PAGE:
By Rachel Beck
They say you’re a writer if you write. But anyone chasing a book deal, who has put words on the page, enough to meet a goal word count, may constantly doubt those words are worth anything. Going from a writer to an author is the goal of anyone submitting their work to agents. As an agent, and former editor, I have received countless submissions and exchanged numerous email communications with aspiring authors, offering advice and as much helpful feedback and thoughts as I can.
I constantly wonder how helpful I’m being, so I thought I’d take this opportunity to spell out ten simple things that I may not be able to communicate individually to each writer I interact with. If you want to go from a writer to an author, with a book deal and an editor and the whole she-bang, your chances of making that happen will be a lot greater if you can check off each of these things: Continue reading “10 Things Every Writer Should Be Doing”
By Sabrina Berndt
Although I am not a writer myself, I have plenty of friends and family members who do consider themselves writers. Sometimes they fall into a slump and don’t know how to get past their writer’s block. This is completely natural, but people tend to believe there’s nothing they can do to help. Today we’ll look at what you can do to help the writers’ in your friends and family conquer their writer’s block and keep telling their story.
Be their cheerleader
Sometimes writers just want to feel appreciated. Especially if they’re unpublished, it’s hard to stay encouraged although their hay-day may be on the horizon. Or they simply get stuck and can’t seem to get around the dreaded writer’s block, which plagues every writer. Don’t be afraid to compliment them on their hard work and the piece itself. Writers have a difficult job, as we all know. It’s no easy task to create a place where readers forget reality and lose themselves in their story. If a writer you know is having a hard time, compliment them on their unique ideas and encourage them to tell their story. Whip out your pom-poms, sing them a song, whatever you need to do to make their day and break out their computer (or typewriter, we don’t judge).
Continue reading “How to Motivate and Help Other Writers”
Time in writing is important. I know this is not groundbreaking news, but I think it should be said often and with passion.
Time informs everything within a story. Is it noon? Are we going fast or slow? What century are we in? Decade? Season? Day? You’d be surprised how often the amateur writing forgets or neglects time in their writing. And if I—or any other agent—lose the sense of time in a story, this is essentially the death of the story. So I have three general tips to keep in mind when revising. Continue reading “Add a Sense of Time to Your Manuscript – An Agent’s Perspective”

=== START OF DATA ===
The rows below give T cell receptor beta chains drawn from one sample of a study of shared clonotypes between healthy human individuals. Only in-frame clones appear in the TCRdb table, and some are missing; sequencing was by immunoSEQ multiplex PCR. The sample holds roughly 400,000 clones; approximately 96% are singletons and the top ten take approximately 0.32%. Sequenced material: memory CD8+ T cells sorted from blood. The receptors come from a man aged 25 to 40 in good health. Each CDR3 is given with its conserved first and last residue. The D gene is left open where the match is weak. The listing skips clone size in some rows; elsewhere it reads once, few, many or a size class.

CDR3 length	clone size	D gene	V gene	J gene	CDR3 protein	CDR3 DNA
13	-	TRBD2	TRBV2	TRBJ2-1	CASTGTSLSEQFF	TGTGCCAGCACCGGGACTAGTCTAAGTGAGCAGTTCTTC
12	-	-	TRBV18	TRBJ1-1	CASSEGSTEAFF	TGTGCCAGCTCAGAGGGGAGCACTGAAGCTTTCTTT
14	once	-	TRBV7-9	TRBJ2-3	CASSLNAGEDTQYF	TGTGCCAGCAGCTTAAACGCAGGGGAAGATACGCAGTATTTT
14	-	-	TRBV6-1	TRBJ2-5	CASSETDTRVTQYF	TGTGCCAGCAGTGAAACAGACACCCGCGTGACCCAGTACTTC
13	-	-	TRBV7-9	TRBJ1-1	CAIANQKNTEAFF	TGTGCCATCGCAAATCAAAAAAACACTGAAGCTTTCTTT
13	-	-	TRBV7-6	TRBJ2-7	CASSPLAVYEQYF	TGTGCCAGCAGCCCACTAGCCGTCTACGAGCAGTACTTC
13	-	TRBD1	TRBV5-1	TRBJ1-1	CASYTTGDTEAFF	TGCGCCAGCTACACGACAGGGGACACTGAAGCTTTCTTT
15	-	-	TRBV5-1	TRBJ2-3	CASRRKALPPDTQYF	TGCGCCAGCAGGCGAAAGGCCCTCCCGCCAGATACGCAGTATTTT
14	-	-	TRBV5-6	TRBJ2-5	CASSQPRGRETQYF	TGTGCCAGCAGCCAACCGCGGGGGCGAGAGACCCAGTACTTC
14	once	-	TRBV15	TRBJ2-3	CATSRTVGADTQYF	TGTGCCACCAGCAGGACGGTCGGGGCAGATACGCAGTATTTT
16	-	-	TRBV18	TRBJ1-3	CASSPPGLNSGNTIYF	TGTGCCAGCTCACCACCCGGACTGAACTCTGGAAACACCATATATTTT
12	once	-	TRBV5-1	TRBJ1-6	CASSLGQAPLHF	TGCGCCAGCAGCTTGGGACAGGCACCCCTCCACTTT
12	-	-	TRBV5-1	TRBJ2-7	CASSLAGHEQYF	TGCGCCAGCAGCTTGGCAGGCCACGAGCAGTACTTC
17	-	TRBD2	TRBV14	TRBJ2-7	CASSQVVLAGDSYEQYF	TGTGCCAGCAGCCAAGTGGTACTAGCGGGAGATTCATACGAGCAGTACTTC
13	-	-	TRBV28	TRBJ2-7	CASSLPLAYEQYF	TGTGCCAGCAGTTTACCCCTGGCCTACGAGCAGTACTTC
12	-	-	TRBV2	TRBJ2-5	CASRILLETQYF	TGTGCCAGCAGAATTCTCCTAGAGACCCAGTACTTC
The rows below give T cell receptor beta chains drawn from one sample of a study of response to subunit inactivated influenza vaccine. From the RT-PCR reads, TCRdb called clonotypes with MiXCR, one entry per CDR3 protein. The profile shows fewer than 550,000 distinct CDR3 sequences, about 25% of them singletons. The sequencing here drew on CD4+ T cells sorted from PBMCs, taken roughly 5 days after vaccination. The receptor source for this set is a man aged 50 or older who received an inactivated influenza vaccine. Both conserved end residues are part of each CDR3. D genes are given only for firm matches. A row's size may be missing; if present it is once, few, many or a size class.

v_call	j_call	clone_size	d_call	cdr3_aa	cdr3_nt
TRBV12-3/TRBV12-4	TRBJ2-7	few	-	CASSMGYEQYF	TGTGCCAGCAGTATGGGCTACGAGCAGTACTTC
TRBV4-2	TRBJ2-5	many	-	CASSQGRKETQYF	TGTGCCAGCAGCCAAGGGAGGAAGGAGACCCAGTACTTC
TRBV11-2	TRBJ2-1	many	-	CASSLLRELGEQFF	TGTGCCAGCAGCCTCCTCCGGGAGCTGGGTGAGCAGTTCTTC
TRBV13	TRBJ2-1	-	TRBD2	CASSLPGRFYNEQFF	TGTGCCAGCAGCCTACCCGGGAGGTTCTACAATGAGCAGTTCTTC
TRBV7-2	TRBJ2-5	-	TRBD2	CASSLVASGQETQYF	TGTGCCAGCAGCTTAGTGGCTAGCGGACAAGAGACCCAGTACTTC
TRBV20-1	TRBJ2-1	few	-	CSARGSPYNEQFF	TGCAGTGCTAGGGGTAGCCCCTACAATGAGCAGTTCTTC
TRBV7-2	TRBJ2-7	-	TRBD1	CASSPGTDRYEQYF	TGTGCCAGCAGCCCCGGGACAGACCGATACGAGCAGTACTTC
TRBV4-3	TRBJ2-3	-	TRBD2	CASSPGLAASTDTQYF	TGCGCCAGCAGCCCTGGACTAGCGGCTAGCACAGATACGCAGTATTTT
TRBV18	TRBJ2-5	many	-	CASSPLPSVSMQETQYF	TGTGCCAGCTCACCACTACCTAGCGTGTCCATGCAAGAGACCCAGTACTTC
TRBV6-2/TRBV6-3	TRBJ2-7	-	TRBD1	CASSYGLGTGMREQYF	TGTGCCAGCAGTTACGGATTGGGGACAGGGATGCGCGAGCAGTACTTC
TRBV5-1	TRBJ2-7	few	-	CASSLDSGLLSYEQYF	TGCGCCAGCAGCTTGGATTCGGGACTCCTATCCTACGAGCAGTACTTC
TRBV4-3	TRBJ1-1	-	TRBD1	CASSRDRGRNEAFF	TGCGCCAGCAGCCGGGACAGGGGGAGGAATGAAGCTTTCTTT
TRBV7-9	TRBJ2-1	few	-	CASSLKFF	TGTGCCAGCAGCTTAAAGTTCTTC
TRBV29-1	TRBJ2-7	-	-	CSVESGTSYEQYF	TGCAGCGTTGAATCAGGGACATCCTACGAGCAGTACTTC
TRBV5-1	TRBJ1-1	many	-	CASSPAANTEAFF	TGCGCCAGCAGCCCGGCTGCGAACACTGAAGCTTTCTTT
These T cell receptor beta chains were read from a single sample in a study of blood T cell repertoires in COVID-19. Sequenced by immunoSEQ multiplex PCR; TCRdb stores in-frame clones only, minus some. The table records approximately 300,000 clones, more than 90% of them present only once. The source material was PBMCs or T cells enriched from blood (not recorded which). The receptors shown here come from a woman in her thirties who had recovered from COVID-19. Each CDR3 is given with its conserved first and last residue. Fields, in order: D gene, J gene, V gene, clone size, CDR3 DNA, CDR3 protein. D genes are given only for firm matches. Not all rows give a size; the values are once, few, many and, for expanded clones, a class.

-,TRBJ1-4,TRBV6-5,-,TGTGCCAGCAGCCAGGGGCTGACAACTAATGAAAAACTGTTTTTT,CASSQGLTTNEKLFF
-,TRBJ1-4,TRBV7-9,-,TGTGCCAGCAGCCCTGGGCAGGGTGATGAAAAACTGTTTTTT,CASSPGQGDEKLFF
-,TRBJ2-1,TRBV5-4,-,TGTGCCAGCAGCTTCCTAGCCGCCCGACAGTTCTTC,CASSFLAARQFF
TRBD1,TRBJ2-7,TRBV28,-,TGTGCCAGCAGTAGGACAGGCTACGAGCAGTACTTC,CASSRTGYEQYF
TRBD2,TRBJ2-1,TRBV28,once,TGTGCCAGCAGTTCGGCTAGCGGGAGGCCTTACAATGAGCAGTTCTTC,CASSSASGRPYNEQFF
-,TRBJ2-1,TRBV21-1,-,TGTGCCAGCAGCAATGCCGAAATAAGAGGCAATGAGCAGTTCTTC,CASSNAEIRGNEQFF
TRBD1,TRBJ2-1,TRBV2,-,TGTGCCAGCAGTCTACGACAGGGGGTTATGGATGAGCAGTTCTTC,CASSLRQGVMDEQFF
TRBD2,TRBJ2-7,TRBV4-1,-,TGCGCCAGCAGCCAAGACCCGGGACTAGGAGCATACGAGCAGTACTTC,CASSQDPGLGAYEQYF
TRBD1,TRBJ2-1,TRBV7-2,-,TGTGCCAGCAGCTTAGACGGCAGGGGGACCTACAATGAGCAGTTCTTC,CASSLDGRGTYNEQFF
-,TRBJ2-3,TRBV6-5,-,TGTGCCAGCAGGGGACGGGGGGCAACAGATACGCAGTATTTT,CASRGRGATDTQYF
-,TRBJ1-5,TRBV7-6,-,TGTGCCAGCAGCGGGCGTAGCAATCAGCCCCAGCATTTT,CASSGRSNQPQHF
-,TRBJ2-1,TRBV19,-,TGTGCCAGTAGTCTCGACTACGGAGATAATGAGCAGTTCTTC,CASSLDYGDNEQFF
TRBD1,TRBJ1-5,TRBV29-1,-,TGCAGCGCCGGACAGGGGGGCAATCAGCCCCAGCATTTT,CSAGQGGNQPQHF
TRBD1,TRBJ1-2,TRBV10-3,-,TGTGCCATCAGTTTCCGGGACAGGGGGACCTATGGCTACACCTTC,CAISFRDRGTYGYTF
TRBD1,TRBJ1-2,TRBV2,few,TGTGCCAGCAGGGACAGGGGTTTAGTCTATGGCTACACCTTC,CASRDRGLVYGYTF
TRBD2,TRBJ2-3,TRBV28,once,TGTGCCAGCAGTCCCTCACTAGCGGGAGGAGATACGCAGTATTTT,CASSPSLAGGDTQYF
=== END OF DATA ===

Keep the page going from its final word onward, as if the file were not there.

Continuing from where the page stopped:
By Rachel Beck
Editors, agents and authors publish a lot of instructional pieces about the craft of writing, and the mechanics of creating a strong novel. These tips tend to focus on plot, character, conflict, story arc, narrative voice, tone, etc. After all, you cannot have a successful book without these pieces in place, and not only must they be present, but they must also work in tandem to build on the goals and motives of the characters and story as a whole. If these pieces aren’t working in unison, your story may be rejected by publishing professionals, though hopefully with some helpful advice for improvement. Continue reading “Why You May Not Be Winning With Agents”
By Katelyn Uplinger
Libraries are a great and often under-utilized tool for writers. While library books provide research help, libraries offer more services than checking out books. Online databases can be gold mines of information and you can get access to them with your library card. Some libraries even have writing groups or offer writing workshops. These library resources can help improve your writing and help you research your latest book. And with so many resources going electronic now, you can don’t have to make a physical visit to your library to take advantage of the resources offered. Continue reading “Why Writers Should Use Libraries”
By Kerstin Wolf
Pacing, plot, and voice all play a massive role in creating an unforgettable novel. Just as important as all of that though are the characters. If anything, I would argue that strong, relatable characters are the single most important part of a novel. Without interesting characters that readers can relate to, the book is forgettable. Think of your favorite book. While you may love the book for a number of reasons, I would bet that you really liked at least one of the characters. Heck, I plan on naming one of my future kids after a character in my favorite book of all time! Characters are important, and one of the things I’ve noticed a lot as of late while reading manuscripts is that the characters aren’t able to hold their own. The whole story suffers if the characters aren’t strong enough. For that reason, this blog post has come to be! In this article, I hope to address some of the key aspects to a great character. Continue reading “Crafting Strong Characters”
By Anna Parsons
One of the great things about writing is that you can do it on your own time and from almost anywhere. This gives authors the freedom to work from home or while traveling and to fit writing into a busy schedule. But sometimes this freedom has its drawbacks. Without a clear schedule or deadlines, staying focused and making progress can be a challenge. Bills, laundry, kids, and Netflix can be constant distractions if you work from home, making it difficult to accomplish anything. One solution is to find a dedicated workspace. Continue reading “8 Ideas for Where to Write”